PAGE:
Teachers claim academy 'failure'
Teachers' unions are branding the government's plan for an expansion of academies in England as a "failure".
Only 32 new-style academies are to be launched this term - but Education Secretary Michael Gove said he was "quite encouraged".
Outstanding schools were invited to take academy status and opt out of local authority control.
A government spokesman said the tight timescale explained why more schools have not become academies.
Mr Gove told the BBC those schools that have managed to convert to academies by the autumn after the general election were acting as "pathfinders".
However, the National Union of Teachers says such a low take-up shows the scheme has not "caught the imagination".
The coalition government is set to announce the first wave of outstanding schools taking on academy status - and also to give details of about 110 more schools that are in the process of becoming academies.
There will also be another 64 academies opening which are a result of the previous government's plans.
In total there are about 20,000 state schools in England.
Academies are state-funded independent schools which will receive direct funding, outside of the control or support of local authorities.
The coalition government says that greater independence will encourage schools to raise standards.
Earlier this summer the government said that about 2,000 schools had expressed an interest in academy status - which was then reduced to about 150 applications.
Christine Blower, the NUT's general secretary, said that the relatively small number of schools taking academy status showed that it had been a mistake to rush through legislation enabling schools to change for the new term.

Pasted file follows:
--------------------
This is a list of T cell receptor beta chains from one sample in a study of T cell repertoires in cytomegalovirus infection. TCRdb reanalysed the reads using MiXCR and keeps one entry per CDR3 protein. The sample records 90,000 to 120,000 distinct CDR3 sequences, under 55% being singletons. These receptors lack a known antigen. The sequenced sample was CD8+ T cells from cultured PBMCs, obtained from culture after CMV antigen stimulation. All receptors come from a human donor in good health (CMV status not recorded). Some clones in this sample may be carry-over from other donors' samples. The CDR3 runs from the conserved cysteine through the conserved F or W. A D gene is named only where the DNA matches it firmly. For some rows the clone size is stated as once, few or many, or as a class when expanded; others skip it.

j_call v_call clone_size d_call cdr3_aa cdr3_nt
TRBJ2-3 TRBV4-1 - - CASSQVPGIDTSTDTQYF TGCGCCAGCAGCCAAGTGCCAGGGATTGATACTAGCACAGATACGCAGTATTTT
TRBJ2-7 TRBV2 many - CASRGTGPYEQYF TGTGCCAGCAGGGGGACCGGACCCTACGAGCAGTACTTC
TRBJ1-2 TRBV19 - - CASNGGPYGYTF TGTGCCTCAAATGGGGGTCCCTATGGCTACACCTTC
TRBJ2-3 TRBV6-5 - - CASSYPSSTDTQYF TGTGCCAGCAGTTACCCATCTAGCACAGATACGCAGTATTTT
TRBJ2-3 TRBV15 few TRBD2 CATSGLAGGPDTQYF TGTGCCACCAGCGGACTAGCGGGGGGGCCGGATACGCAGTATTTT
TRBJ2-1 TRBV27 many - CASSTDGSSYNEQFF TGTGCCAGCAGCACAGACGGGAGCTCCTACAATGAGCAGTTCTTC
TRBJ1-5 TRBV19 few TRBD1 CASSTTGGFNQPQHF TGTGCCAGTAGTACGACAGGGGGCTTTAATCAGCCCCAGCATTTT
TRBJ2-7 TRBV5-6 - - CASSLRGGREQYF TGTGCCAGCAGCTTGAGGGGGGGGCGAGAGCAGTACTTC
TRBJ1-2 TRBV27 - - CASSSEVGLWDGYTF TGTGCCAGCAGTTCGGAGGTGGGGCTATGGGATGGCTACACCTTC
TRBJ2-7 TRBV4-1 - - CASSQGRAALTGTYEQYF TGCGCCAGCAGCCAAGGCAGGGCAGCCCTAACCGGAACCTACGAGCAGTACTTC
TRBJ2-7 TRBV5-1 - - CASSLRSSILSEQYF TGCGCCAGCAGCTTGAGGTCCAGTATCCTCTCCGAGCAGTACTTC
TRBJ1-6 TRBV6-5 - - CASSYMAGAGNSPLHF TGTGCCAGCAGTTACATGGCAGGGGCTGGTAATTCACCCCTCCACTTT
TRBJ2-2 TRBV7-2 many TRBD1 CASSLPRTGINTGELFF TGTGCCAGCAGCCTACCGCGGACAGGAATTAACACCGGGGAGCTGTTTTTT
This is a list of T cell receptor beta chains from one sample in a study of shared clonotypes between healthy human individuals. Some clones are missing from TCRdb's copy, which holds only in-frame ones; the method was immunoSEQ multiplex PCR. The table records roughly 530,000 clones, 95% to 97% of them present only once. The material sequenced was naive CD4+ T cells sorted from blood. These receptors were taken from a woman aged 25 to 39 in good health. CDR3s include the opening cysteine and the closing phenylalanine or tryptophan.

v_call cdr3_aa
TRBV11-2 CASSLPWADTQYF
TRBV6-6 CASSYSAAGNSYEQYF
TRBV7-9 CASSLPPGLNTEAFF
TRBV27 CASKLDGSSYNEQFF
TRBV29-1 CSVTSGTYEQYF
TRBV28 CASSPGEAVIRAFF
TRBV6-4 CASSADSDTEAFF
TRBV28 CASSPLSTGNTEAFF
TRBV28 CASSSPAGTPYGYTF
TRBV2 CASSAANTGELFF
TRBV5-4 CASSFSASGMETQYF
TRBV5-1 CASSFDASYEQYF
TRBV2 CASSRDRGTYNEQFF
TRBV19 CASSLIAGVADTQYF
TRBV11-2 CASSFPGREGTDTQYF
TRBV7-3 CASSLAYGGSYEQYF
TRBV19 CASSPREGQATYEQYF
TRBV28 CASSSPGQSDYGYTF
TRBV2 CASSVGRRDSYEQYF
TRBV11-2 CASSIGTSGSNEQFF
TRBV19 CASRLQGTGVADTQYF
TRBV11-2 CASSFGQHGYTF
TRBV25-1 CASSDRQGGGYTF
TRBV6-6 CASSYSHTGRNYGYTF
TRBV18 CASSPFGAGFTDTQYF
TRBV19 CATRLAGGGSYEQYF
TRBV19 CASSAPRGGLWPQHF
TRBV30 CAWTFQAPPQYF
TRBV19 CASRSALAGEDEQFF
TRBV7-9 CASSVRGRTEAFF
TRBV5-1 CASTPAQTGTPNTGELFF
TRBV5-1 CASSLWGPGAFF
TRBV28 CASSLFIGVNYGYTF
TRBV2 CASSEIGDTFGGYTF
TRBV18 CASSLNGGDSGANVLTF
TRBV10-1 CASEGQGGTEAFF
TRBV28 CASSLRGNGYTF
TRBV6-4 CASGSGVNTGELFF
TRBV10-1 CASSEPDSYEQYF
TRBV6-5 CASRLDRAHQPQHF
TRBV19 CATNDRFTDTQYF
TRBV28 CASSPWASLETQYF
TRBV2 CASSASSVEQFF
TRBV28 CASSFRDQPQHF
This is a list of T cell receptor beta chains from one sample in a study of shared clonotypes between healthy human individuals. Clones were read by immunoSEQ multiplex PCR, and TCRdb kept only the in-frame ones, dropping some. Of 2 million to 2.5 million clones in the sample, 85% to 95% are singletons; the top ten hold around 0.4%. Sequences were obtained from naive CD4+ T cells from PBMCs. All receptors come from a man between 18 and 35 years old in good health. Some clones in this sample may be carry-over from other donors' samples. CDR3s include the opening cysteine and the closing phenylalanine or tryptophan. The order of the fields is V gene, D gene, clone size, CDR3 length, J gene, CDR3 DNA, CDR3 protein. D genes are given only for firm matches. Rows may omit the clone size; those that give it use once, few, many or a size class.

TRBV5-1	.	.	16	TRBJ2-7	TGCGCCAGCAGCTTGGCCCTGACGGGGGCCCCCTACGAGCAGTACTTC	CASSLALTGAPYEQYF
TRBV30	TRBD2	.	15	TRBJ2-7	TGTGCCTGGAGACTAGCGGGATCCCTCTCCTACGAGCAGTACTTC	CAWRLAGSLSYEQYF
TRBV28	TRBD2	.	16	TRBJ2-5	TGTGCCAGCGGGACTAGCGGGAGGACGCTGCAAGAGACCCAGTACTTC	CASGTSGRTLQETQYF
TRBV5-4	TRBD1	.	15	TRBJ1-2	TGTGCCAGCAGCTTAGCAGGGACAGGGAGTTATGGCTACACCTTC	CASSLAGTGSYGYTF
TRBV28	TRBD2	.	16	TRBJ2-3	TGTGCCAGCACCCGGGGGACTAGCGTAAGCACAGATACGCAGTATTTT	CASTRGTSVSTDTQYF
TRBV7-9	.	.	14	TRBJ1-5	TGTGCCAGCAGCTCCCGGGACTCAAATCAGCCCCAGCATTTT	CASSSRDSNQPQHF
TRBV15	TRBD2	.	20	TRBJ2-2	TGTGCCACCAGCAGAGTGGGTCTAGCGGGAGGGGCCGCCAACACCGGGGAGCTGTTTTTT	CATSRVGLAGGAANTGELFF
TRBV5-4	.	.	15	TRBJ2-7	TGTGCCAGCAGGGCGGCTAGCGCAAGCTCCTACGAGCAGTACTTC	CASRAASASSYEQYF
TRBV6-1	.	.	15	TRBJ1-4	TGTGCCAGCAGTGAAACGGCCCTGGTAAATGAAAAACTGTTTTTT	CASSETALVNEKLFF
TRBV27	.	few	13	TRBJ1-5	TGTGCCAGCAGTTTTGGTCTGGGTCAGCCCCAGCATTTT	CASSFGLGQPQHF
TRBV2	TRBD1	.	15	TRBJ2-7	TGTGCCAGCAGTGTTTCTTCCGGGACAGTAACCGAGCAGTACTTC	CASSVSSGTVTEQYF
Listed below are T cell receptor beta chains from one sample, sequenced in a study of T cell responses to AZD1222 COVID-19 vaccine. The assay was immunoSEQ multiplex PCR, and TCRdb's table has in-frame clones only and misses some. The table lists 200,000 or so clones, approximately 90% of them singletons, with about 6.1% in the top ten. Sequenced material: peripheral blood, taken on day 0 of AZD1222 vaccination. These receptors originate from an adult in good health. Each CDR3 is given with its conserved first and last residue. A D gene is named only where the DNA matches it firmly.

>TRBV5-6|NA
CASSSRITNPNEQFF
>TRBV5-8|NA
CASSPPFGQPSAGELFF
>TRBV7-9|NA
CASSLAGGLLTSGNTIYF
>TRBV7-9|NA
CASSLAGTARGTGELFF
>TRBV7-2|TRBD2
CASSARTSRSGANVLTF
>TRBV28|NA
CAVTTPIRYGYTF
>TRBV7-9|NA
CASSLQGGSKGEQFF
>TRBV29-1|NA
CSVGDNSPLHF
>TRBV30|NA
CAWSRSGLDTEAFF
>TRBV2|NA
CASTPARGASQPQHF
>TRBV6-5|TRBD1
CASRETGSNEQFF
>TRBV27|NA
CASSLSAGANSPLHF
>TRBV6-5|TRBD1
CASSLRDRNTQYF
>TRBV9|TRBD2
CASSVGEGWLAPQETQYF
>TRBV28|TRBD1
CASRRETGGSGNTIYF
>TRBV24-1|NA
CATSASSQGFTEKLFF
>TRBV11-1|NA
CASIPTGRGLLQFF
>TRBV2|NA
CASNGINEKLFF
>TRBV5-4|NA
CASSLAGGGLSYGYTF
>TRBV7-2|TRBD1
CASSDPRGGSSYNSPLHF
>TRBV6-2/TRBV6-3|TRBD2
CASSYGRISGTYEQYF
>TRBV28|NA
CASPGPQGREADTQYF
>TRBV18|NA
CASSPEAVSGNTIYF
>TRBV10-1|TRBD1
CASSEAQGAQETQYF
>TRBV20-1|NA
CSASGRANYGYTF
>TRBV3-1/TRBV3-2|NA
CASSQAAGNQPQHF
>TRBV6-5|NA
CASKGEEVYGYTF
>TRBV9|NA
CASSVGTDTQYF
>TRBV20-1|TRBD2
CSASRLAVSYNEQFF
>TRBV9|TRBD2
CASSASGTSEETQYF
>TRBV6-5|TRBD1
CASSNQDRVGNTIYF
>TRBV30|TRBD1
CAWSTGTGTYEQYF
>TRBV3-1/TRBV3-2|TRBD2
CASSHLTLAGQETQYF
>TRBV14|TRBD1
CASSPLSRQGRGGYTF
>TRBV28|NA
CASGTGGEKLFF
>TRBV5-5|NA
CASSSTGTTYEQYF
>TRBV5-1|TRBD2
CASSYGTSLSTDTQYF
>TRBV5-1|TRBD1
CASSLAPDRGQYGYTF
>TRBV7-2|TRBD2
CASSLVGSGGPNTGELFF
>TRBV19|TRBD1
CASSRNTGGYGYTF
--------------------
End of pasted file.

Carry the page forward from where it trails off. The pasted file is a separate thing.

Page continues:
She said that it was a "failure to have so few schools opening at this stage" when the policy was presented as the "flagship change for schools".
"It simply hasn't caught the imagination of school leaders, teachers and parents," she said.
Under the previous Labour government, the academy programme had been designed to improve standards in areas of underachievement, with prestigious new school buildings and outside sponsors.
But this has been reshaped by the coalition government - with the most successful schools, assessed as outstanding by inspectors, now being invited to take on academy status.
The opting out of schools into academy status was also strongly criticised by Chris Keates, leader of the NASUWT teachers' union.
"The idea that a handful of governors or an individual head teacher can make such a serious and irreversible decision without having consulted fully with staff, parents and the local community will shock all right-minded people.
"It is likely that some parents will only find out their school has changed its status when the list is published."
Schools taking academy status will become independent schools, with their assets becoming the responsibility of trusts, which will be run as charitable companies.